*Rachel Rising...* Shhhhhhhhh!
*The Sixth Gun rules!* Hey buddy, do you mind keeping it down?
*I, VAMPIRE! Ahhhh, I can't take it, I can't take it! The silence! The crushing silence!*
Wow, song of the environment my sweet patootie. Alright, here's the rest of Friday's FSoH/SitW entry that I did not get to do on account of being immobile, on vicodin and no way to pick up my books, until I could properly bribe Obie into running down to the LCS and picking them up for me. Hopefully, this week's entry will be on time and I am well down the road to recovery.
Friday Slice of Heaven
***Possible Spoilers Below***
|Rachel Rising #2|
Rachel Beck continues her quest to discover who killed her and why, but she finally gains an ally with her Aunt Johnny, who unfortunately is tad off after working for 20 years at a mortuary. The blond woman who witnessed Rachel's rise from the dead briefly appears to a young girl who then murders her own sister in a horrific manner. Who is the mysterious blond woman and why does she and Rachel bare a resemblance to one another? And, why do the people who knew Rachel not recognize her? All questions I can't wait to learn the answer to.
Again, not much momentum is gained in the story, but this is a good thing while Moore takes the reader through the process of preparing a dead body for viewing, as Rachel tries to explain to Johnny what has happened. Although there is some humor to the scene, a quick cut to the girl murdering her sister firmly reminds us that this is book of mystery and horror, and very different from the types of stories that Moore has written in the past. Rachel Rising succeeds in showing off Moore's skill with pacing and character building and the ever-lovely art looks as good as ever. The next issue cannot come soon enough. HIGHLY RECOMMENDED!
|The Sixth Gun #15|
After a couple of train heist issues and a glimpse into the history of the terrifying mummy, the story slows down slightly to focus on Becky Montcrief and to bring back Gord Cantrell. Gord returns to the haunted estate of Braxton Bell Hood for reasons as yet unexplained and stirs up the ghost of not only the cruel estate owner, Hood, but also a few ghosts he would never have expected to see. Becky finds herself in the protective stronghold of the Sword of Abraham and attempts to learn the fate of Drake Sinclair through the aid of an uncooperative sixth gun. Brother Roberto shows her the holy location that imprisons General Hume's body and Becky begins to see ghosts of her own.
Bunn and Hurtt delve more into the horror aspect of their story through the use of silent panels and creepy imagery to great effect. Although not a single gun was fired and not a single skirmish occurred, this book expands The Sixth Gun world and pulled me in even deeper than before. This series continues to be one of the comics I anticipate picking up the most on a monthly basis. HIGHLY RECOMMENDED!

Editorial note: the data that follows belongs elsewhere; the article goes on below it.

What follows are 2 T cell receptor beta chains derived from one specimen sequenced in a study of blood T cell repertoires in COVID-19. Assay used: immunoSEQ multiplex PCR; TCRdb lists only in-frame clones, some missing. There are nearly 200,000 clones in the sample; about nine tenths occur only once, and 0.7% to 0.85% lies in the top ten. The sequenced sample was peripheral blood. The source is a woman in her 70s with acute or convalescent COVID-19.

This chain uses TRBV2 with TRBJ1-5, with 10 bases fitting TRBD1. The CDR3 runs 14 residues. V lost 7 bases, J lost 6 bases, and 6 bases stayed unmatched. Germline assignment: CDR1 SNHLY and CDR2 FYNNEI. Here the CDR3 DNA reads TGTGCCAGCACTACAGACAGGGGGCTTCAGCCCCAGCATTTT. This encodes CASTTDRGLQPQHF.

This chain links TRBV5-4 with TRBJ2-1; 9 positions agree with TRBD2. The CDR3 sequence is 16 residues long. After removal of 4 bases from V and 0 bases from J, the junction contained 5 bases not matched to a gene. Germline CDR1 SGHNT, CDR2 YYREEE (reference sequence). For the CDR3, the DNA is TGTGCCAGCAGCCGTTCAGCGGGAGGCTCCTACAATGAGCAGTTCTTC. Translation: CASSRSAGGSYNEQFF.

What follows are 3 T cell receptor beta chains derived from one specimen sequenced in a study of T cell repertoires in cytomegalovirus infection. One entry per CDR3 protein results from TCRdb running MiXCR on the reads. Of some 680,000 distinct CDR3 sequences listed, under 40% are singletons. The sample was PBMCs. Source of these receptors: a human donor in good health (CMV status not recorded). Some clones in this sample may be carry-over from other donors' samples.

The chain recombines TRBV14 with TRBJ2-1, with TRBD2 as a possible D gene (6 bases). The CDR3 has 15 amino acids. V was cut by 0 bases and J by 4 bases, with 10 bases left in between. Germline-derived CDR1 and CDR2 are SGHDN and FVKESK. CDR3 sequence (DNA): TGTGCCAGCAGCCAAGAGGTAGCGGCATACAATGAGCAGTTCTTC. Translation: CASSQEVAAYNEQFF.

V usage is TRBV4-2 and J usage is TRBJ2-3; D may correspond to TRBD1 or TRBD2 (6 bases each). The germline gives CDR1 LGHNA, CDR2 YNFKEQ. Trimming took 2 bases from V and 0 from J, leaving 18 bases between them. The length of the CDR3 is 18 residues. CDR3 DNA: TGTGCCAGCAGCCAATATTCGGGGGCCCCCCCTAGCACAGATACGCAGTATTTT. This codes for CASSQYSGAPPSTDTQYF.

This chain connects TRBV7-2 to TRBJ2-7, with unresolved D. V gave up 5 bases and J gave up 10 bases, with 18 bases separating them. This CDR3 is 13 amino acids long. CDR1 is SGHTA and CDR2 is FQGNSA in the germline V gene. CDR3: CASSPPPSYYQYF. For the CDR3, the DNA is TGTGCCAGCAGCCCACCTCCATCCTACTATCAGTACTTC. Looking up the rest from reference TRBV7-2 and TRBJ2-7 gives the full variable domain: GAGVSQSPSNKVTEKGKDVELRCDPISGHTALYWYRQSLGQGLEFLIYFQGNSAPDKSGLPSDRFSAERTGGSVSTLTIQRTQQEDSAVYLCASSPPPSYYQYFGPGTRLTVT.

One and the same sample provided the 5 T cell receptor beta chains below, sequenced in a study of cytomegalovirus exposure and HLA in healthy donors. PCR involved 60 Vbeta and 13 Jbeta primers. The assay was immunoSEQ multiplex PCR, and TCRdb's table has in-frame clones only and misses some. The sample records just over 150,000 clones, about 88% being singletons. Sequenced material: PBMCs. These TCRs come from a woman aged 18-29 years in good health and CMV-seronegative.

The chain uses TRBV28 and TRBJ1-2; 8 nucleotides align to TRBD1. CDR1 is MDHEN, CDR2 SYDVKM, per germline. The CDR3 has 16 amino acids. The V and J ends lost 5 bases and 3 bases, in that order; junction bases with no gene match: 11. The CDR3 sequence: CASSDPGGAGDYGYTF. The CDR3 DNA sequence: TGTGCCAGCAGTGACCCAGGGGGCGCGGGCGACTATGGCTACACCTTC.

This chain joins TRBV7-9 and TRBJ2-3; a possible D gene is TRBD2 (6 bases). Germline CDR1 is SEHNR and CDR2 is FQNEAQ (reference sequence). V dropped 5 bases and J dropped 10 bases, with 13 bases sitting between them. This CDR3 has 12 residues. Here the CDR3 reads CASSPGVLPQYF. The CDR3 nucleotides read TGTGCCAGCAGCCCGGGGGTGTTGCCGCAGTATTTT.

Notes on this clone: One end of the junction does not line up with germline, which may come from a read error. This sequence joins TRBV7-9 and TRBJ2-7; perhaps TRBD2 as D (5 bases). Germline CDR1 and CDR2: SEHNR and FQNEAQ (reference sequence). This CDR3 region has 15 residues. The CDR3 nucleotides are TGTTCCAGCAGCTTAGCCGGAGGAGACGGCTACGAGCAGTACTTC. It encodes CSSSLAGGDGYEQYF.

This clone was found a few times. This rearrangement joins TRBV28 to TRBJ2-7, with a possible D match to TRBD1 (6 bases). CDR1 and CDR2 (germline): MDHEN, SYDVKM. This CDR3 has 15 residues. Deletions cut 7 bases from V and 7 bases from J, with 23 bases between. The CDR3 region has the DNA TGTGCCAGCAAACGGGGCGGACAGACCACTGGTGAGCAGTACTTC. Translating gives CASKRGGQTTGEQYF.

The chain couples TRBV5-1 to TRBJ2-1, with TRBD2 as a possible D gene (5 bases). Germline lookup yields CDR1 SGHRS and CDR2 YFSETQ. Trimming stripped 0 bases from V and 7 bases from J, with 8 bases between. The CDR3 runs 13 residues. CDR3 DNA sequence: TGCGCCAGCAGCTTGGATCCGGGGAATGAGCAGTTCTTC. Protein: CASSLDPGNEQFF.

|I, Vampire #1|
Andrew Stanton is a vampire who hunts and kills other vampires, but his main conflict--emotional and soon to be physical--arises when Mary, a vampire he sired and has loved deeply for 400 years, fully embraces her evil nature. The story alternates between lovely flashbacks of the pair realizing their time together is over and the present of Andrew walking into a trap of dire consequences. Mary Queen of Blood, as she now calls herself, has set her sights on ruling the world and no one, not Andrew or any caped superhero will stop her plans.
I'm going to admit that I was fairly confused by this book on the first read through and I don't believe it was because of the vicodin. It's understandable, because on the first page, the location caption, Andrew's captions and Mary's captions all look remarkably similar and then there are the flashbacks that occur without any sort of notice at all. That is not to say that I did not enjoy the book, quite the contrary, it just took a couple of reads to make sense, which is not the best way to go for a new series. That said, Fialkov does a wonderful job of explaining the world, and Andrew and Mary's relationship without slapping the reader in the face with blatant exposition. Also worthy of praise is the haunting art of Andrea Sorrentino coupled with some of the most intricate coloring to set the mood firmly in the reader's eyes. All three artists combined produce an incredible book that looks to become better and better. I only drop the "HIGHLY" from this book due to the confusion of the like colored caption boxes, which was probably something that happened in the production stage of this fine book. RECOMMENDED!
Slice Into the Woods
Vicodin - I hate this crap. Sure it takes the pain down a few notches--so I HAVE to take it--but it really clouds the mind. Writing even these three pieces has been a tremendous chore and I have not been able to work on the book or any of my comic book projects, but soon enough I will be off of it and back into the flow of things. I can't wait to get back to being productive.
The 52 Scorecard
Loved and Keeping!
Really Enjoyed and Keeping!
Frankenstein - Agent of S.H.A.D.E.
Might Drop After Issue Two
Ones I Missed
Let me know if you have any comments on the 52 or any of the other books I've been mentioning, I would love to see them.